October 30, 1998

Somebody asked me the other day how I remembered all the things that I write about. I just suppose that all my experiences in life account for this.

I was a fireman for almost 20 years and saw all the big fires as they occurred in Berwick. I also participated in three of the largest fires in Morgan City; namely the Arcade, the Opera House and the Dixie Theatre.

I also worked at the Berwick picture show for almost 40 years, and in so doing, I gathered a lot of information there. While I was in high school in Morgan City, I wrote for the Student Prints. I also supplied news for the Berwick Banner in the 1940s. When the floods came in 1927, I filled sandbags to combat the high water in Berwick. During the onslaught of Hurricane Audrey, I filled sandbags in Morgan City, at which time the water came up about 6 feet high over the banks of the river. I saw the Atchafalaya River go dry during one of the season’s major hurricanes. Also, I saw huge blocks of ice floating down the river during a freeze and cold winter we had one year.

Whatever happened in Berwick during my time, I saw it and knew about it.

As previously mentioned, I witnessed several serious accidents which occurred on the Southern Pacific Railroad – my life-long residence in Berwick is on Pacific Street which is right next to the railroad. I saw four men get crushed by trains on Pacific Street; one man lost both his legs, cut off close to his waist. He was in so much pain, he kept begging for someone to shoot him. Dr. Berwick gave him a pain pill about the size of a marble but it didn’t help. He died later at the Patterson Hospital.

I was sitting in my yard the other day thinking about an old friend I use to work with at the Oyster Shell Product in Morgan City. This was Charles Burgess. Charles was a high-class person, friendly, honest and he was a good company man. I’ll never forget one day, while we were working at the plant, we decided to go to Breaux’s Cafe, which was about 3 blocks away, to get something to eat. When we got through eating, we stepped outside of the cafe and ran into Mr. Goff, the superintendent of the Oyster Shell Plant. He was tough – he would fire you on the spot for any work infraction, especially if you were away from the plant. He looked at us and took off driving to the plant. Upon seeing him, I said: “Charles, let’s run for our lives!” We ran those 3 blocks so fast that we beat Mr. Goff back there. Charles got busy stenciling bags and I got busy grading shell dust on the scales. Boy, did we look busy. Mr. Goff looked at us and started scratching his head – he wasn’t sure who he had seen at the cafe. We watched him and saw that he went back to his car to go to Breaux’s Cafe to look for two people that looked like us.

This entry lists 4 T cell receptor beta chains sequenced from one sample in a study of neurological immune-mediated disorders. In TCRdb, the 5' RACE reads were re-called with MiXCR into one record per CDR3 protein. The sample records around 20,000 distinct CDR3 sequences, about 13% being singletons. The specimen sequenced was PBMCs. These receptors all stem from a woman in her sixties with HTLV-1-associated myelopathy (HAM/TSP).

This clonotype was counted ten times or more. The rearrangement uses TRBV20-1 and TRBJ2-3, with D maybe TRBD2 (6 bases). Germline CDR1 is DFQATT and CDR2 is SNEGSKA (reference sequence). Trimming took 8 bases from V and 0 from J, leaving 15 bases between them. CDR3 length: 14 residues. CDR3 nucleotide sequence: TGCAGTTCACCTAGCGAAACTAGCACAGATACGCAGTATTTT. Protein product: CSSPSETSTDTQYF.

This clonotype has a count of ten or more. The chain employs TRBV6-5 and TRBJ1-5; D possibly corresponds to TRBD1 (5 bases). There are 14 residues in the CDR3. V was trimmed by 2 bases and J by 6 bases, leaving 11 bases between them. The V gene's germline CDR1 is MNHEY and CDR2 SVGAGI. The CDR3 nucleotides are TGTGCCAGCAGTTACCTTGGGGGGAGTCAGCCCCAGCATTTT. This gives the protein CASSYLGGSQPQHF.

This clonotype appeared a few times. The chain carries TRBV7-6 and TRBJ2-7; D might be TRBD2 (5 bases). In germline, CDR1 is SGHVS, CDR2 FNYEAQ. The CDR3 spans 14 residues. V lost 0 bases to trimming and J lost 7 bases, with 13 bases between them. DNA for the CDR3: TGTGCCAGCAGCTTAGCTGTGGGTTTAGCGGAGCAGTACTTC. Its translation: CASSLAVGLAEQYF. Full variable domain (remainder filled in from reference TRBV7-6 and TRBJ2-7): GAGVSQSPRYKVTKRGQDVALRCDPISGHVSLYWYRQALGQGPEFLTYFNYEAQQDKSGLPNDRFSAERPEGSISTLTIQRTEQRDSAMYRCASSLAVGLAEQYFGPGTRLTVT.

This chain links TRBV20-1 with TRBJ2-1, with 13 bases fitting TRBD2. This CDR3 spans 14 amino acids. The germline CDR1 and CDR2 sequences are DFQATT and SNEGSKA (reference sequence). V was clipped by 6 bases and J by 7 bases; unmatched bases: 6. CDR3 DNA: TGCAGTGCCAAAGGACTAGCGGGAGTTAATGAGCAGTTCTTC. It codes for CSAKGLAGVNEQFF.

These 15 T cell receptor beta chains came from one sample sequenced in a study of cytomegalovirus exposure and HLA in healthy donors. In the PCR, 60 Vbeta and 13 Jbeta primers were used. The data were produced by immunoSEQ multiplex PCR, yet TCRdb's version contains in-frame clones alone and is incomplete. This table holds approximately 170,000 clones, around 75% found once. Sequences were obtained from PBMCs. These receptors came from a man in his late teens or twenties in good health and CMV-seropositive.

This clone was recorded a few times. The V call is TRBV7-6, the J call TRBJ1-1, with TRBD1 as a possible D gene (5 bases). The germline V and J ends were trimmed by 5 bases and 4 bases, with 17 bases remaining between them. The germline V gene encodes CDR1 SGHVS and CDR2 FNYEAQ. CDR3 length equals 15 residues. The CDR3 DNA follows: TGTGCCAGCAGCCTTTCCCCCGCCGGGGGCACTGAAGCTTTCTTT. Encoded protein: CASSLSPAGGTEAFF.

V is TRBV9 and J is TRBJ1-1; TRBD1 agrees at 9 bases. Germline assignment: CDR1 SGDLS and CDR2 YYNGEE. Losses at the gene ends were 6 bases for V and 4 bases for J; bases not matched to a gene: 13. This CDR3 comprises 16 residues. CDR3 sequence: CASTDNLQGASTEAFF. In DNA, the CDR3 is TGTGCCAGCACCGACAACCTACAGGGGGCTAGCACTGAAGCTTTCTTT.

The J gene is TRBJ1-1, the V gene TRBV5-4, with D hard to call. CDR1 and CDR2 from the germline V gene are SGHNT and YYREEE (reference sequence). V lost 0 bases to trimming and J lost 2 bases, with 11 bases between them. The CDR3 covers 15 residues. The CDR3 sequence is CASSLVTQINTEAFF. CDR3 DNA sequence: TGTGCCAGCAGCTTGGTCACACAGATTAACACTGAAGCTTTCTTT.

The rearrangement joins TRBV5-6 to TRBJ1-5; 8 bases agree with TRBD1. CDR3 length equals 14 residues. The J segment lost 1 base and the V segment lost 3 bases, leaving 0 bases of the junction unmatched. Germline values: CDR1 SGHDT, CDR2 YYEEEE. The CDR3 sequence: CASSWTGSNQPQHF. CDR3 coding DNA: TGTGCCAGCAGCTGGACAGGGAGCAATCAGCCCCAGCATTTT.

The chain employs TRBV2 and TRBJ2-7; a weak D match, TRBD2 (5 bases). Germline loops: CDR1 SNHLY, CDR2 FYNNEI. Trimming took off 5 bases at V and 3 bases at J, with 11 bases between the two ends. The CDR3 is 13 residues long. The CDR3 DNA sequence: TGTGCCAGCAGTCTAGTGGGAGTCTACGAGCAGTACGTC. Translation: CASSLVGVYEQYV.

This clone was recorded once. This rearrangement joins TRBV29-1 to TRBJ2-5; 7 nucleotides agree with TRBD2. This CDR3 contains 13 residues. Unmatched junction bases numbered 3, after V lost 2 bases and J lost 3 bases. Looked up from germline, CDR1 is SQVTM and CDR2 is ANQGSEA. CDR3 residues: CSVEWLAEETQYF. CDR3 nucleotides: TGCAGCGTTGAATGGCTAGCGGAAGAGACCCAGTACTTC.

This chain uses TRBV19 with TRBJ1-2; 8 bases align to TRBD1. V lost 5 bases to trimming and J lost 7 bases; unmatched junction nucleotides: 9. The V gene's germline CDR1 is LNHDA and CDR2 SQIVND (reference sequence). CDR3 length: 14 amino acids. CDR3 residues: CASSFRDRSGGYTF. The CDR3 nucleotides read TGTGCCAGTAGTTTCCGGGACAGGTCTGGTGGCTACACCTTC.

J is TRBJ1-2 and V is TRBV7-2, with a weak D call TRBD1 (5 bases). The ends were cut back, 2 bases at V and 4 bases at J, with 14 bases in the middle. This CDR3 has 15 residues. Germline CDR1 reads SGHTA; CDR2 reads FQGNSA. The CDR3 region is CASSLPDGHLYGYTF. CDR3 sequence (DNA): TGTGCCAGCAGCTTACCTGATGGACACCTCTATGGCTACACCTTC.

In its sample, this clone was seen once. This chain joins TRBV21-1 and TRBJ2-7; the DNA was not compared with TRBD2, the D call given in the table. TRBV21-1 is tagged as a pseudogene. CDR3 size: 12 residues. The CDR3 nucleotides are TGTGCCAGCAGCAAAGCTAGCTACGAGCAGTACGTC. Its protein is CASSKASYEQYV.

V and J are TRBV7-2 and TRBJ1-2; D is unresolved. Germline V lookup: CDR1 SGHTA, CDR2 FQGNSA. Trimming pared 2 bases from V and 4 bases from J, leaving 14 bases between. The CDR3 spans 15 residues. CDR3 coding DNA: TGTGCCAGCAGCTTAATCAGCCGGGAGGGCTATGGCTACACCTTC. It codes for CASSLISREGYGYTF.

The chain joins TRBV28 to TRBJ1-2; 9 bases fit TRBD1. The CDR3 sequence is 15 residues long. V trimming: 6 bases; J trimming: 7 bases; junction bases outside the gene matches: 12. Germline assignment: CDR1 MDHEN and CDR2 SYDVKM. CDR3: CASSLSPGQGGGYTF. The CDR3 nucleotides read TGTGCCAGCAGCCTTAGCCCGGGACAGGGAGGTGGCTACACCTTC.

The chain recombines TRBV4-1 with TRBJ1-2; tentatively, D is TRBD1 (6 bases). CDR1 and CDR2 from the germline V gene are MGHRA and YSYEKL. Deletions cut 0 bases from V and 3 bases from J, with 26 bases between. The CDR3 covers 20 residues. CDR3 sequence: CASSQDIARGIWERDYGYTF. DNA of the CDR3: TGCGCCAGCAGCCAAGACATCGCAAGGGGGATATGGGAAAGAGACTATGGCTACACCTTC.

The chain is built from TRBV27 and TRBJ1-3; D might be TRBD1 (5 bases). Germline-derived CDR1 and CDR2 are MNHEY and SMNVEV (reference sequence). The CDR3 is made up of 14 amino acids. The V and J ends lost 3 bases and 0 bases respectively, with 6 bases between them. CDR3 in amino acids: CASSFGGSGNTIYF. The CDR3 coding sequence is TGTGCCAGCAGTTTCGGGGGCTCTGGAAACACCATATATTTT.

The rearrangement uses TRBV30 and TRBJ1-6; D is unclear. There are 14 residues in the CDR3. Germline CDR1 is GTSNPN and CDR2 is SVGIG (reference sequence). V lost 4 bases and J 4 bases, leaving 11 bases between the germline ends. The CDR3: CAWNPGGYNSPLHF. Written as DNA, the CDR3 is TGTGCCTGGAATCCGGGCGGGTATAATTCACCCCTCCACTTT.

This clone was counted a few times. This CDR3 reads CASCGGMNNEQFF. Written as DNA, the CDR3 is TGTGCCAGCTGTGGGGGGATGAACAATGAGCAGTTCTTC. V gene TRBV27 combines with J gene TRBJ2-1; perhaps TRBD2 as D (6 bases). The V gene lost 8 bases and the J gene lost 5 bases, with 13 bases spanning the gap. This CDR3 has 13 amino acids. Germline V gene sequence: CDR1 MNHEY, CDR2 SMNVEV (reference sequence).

Charles was married to Mildred January. They made a lovely couple. Mildred’s brother, Bill, was also one of my best friends.

* The End *

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